Republicans of all political stripes share a commitment to fiscal responsibility and less government spending. When it comes to social issues or foreign policy, we may have differing opinions, but we are all bound together by the bedrock principle that the American citizens – not Washington politicians – know best how to spend our hard-earned money.
That’s what drew me to the GOP as a young man. Coming from a broken home with a single mom who spent time on welfare, I quickly learned the value of a dollar. A few cents saved here or there could make the difference between us having food on the table at night or going hungry.
We need to apply that lesson to the federal government if we ever hope to get a handle on our skyrocketing debt and deficits. But to do that, we must first change the make-up of our current government.
Democrats do not believe that we have spending problem. They refuse to acknowledge the obvious, and would prefer to continue spending our country into oblivion on expensive and ever-expanding entitlement programs like ObamaCare. If Democrats had their way, we’d keep running up the national credit card and worry about the consequences later.
For a preview on how that movie ends, take a look at Greece or many of the other European countries on the brink of fiscal insolvency thanks to the spend-at-all-costs mentality of left-wing governments over there.
Right now, Republicans control one half of one third of our government. With President Obama in the White House and Democrats running the Senate, we don’t have the ability to take the drastic steps our country needs to get our fiscal house in order.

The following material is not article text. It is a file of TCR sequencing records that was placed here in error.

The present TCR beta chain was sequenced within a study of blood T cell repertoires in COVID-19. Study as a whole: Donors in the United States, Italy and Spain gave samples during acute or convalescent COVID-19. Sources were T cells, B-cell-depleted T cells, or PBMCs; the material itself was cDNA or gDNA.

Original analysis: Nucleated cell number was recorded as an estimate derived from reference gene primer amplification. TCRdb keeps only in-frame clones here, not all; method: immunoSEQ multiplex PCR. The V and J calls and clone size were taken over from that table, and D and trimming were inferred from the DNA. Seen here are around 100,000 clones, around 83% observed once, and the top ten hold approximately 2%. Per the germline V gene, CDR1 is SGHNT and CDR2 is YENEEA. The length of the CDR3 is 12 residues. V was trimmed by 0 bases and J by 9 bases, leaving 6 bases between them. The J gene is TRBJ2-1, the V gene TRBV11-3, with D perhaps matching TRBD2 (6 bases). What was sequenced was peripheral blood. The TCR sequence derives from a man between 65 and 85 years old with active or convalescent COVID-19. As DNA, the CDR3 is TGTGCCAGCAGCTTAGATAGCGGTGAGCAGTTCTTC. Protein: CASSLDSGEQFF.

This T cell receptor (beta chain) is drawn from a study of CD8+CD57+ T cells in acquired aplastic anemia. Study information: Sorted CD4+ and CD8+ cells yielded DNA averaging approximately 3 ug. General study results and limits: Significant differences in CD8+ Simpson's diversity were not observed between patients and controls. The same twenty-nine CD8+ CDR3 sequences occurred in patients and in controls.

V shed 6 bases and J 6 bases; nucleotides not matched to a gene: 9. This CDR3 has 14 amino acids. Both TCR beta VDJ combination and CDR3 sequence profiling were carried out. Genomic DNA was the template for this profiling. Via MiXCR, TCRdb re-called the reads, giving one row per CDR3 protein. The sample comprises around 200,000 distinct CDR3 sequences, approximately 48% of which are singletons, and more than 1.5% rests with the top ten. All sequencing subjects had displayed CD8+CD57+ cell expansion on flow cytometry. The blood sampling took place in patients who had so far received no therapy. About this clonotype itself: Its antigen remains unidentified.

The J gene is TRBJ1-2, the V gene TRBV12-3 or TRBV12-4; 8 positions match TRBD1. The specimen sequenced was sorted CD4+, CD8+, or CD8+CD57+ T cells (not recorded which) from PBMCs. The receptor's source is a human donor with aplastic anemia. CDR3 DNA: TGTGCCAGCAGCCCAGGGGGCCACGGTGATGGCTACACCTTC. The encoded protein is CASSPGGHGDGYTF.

That could all change in November when 21 Democratic-held Senate seats are up for grabs, including many in states carried by Governor Romney in 2012. In many of these places, Obamacare’s unpopularity is dragging down the re-election chances of incumbents whose support made the bill possible.
But we can’t win back the Senate if the American people see us only as the “party of no” who is best known for shutting down the government last fall. The 17-day shutdown last October was a total and complete disaster. It distracted the country from the embarrassing rollout of Obamacare, and gave the Democrats a political weapon to use against us.
Since then, we’ve re-focused on the important issues, and the political winds have shifted in our favor. That’s why House and Senate leadership should be commended for getting the issue of the debt ceiling off the table this week. No Republican wants to keep borrowing and raising the debt ceiling. It’s a bad option. But a worse option would be another standoff or shutdown that makes it harder for us to win back the Senate and enact the meaningful changes our country needs.
Once we’re in charge of the Senate in 2015 and the White House in 2017, Republicans can once again lead as the party of fiscal responsibility. We can end the Democrats’ spending spree and cut up their credit cards.
We can finally pass a balanced budget amendment to the Constitution that requires the federal government to spend less than it takes in. That principle works for 49 states and families all across this country – it’s time to apply it to Washington as well.
We can make sure that there is never another wasteful stimulus package like the one in 2009 that added to the debt but not the employment numbers. And we can enact real policies that will create a favorable environment for the private sector to thrive, creating more jobs and increased revenue in the process.
So while it’s always unpleasant to increase the debt ceiling, the decision to do so this week was the right one. It is a means to an end that will result in good things for both Republicans and the fiscal health of America.